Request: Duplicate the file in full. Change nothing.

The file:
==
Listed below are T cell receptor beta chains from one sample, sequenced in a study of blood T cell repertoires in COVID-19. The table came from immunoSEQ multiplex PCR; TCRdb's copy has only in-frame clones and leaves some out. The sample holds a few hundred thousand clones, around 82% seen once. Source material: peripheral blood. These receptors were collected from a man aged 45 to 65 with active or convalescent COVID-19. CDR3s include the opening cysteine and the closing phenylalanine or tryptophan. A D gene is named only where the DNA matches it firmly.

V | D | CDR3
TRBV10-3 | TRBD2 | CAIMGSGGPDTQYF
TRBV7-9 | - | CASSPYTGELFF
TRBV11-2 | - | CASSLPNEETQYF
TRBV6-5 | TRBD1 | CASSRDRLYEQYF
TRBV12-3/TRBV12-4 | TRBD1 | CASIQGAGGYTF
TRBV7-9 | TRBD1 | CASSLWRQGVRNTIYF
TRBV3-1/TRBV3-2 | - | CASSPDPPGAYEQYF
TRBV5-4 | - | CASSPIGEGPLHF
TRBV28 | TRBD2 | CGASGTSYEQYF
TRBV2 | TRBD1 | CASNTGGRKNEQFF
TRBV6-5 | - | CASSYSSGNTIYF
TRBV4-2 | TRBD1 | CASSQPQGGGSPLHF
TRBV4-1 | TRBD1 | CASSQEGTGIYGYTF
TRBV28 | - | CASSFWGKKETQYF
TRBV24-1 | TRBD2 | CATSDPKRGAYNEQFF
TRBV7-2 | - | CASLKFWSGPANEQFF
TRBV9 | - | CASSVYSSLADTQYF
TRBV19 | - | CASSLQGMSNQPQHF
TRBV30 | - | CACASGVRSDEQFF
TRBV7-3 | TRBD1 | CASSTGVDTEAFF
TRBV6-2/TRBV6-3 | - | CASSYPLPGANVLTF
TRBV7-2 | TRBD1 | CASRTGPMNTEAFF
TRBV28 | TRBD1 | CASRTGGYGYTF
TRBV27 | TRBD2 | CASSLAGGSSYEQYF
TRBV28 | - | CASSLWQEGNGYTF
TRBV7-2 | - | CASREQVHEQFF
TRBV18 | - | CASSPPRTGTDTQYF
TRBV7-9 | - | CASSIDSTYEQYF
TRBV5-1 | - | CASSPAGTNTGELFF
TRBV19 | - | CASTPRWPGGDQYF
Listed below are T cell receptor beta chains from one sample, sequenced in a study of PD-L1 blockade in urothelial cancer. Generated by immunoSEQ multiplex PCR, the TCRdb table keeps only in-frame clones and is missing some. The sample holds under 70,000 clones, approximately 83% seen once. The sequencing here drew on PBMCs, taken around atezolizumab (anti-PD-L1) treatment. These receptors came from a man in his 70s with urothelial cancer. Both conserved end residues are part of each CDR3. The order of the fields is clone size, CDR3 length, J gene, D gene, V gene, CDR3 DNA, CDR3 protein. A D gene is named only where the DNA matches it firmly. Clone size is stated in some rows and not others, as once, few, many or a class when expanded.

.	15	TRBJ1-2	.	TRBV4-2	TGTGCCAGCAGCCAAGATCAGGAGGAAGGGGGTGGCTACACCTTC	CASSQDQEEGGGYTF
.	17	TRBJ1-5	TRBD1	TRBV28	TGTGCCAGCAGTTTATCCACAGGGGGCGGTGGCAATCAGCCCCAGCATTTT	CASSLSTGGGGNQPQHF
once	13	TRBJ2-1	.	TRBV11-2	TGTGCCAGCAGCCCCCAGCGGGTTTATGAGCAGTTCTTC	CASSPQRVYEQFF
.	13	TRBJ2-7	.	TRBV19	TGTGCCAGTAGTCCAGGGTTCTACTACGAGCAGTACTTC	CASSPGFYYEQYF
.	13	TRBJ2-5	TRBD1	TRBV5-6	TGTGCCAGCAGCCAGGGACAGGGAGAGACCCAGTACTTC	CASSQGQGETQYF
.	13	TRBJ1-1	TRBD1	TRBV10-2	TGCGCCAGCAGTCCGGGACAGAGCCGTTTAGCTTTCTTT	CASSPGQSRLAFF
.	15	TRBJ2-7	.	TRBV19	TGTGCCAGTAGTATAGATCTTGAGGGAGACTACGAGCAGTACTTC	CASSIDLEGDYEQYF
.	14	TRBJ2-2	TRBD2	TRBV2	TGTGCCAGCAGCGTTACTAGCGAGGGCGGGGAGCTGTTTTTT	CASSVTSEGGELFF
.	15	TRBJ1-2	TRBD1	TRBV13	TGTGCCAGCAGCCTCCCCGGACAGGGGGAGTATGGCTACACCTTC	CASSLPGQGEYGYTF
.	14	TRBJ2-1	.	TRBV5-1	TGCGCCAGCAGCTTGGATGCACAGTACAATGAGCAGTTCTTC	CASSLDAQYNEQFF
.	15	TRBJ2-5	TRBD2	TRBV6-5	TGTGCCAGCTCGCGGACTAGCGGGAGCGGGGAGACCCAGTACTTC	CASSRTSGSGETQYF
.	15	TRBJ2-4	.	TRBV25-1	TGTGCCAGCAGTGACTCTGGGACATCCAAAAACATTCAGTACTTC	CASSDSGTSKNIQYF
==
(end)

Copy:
Listed below are T cell receptor beta chains from one sample, sequenced in a study of blood T cell repertoires in COVID-19. The table came from immunoSEQ multiplex PCR; TCRdb's copy has only in-frame clones and leaves some out. The sample holds a few hundred thousand clones, around 82% seen once. Source material: peripheral blood. These receptors were collected from a man aged 45 to 65 with active or convalescent COVID-19. CDR3s include the opening cysteine and the closing phenylalanine or tryptophan. A D gene is named only where the DNA matches it firmly.

V | D | CDR3
TRBV10-3 | TRBD2 | CAIMGSGGPDTQYF
TRBV7-9 | - | CASSPYTGELFF
TRBV11-2 | - | CASSLPNEETQYF
TRBV6-5 | TRBD1 | CASSRDRLYEQYF
TRBV12-3/TRBV12-4 | TRBD1 | CASIQGAGGYTF
TRBV7-9 | TRBD1 | CASSLWRQGVRNTIYF
TRBV3-1/TRBV3-2 | - | CASSPDPPGAYEQYF
TRBV5-4 | - | CASSPIGEGPLHF
TRBV28 | TRBD2 | CGASGTSYEQYF
TRBV2 | TRBD1 | CASNTGGRKNEQFF
TRBV6-5 | - | CASSYSSGNTIYF
TRBV4-2 | TRBD1 | CASSQPQGGGSPLHF
TRBV4-1 | TRBD1 | CASSQEGTGIYGYTF
TRBV28 | - | CASSFWGKKETQYF
TRBV24-1 | TRBD2 | CATSDPKRGAYNEQFF
TRBV7-2 | - | CASLKFWSGPANEQFF
TRBV9 | - | CASSVYSSLADTQYF
TRBV19 | - | CASSLQGMSNQPQHF
TRBV30 | - | CACASGVRSDEQFF
TRBV7-3 | TRBD1 | CASSTGVDTEAFF
TRBV6-2/TRBV6-3 | - | CASSYPLPGANVLTF
TRBV7-2 | TRBD1 | CASRTGPMNTEAFF
TRBV28 | TRBD1 | CASRTGGYGYTF
TRBV27 | TRBD2 | CASSLAGGSSYEQYF
TRBV28 | - | CASSLWQEGNGYTF
TRBV7-2 | - | CASREQVHEQFF
TRBV18 | - | CASSPPRTGTDTQYF
TRBV7-9 | - | CASSIDSTYEQYF
TRBV5-1 | - | CASSPAGTNTGELFF
TRBV19 | - | CASTPRWPGGDQYF
Listed below are T cell receptor beta chains from one sample, sequenced in a study of PD-L1 blockade in urothelial cancer. Generated by immunoSEQ multiplex PCR, the TCRdb table keeps only in-frame clones and is missing some. The sample holds under 70,000 clones, approximately 83% seen once. The sequencing here drew on PBMCs, taken around atezolizumab (anti-PD-L1) treatment. These receptors came from a man in his 70s with urothelial cancer. Both conserved end residues are part of each CDR3. The order of the fields is clone size, CDR3 length, J gene, D gene, V gene, CDR3 DNA, CDR3 protein. A D gene is named only where the DNA matches it firmly. Clone size is stated in some rows and not others, as once, few, many or a class when expanded.

.	15	TRBJ1-2	.	TRBV4-2	TGTGCCAGCAGCCAAGATCAGGAGGAAGGGGGTGGCTACACCTTC	CASSQDQEEGGGYTF
.	17	TRBJ1-5	TRBD1	TRBV28	TGTGCCAGCAGTTTATCCACAGGGGGCGGTGGCAATCAGCCCCAGCATTTT	CASSLSTGGGGNQPQHF
once	13	TRBJ2-1	.	TRBV11-2	TGTGCCAGCAGCCCCCAGCGGGTTTATGAGCAGTTCTTC	CASSPQRVYEQFF
.	13	TRBJ2-7	.	TRBV19	TGTGCCAGTAGTCCAGGGTTCTACTACGAGCAGTACTTC	CASSPGFYYEQYF
.	13	TRBJ2-5	TRBD1	TRBV5-6	TGTGCCAGCAGCCAGGGACAGGGAGAGACCCAGTACTTC	CASSQGQGETQYF
.	13	TRBJ1-1	TRBD1	TRBV10-2	TGCGCCAGCAGTCCGGGACAGAGCCGTTTAGCTTTCTTT	CASSPGQSRLAFF
.	15	TRBJ2-7	.	TRBV19	TGTGCCAGTAGTATAGATCTTGAGGGAGACTACGAGCAGTACTTC	CASSIDLEGDYEQYF
.	14	TRBJ2-2	TRBD2	TRBV2	TGTGCCAGCAGCGTTACTAGCGAGGGCGGGGAGCTGTTTTTT	CASSVTSEGGELFF
.	15	TRBJ1-2	TRBD1	TRBV13	TGTGCCAGCAGCCTCCCCGGACAGGGGGAGTATGGCTACACCTTC	CASSLPGQGEYGYTF
.	14	TRBJ2-1	.	TRBV5-1	TGCGCCAGCAGCTTGGATGCACAGTACAATGAGCAGTTCTTC	CASSLDAQYNEQFF
.	15	TRBJ2-5	TRBD2	TRBV6-5	TGTGCCAGCTCGCGGACTAGCGGGAGCGGGGAGACCCAGTACTTC	CASSRTSGSGETQYF
.	15	TRBJ2-4	.	TRBV25-1	TGTGCCAGCAGTGACTCTGGGACATCCAAAAACATTCAGTACTTC	CASSDSGTSKNIQYF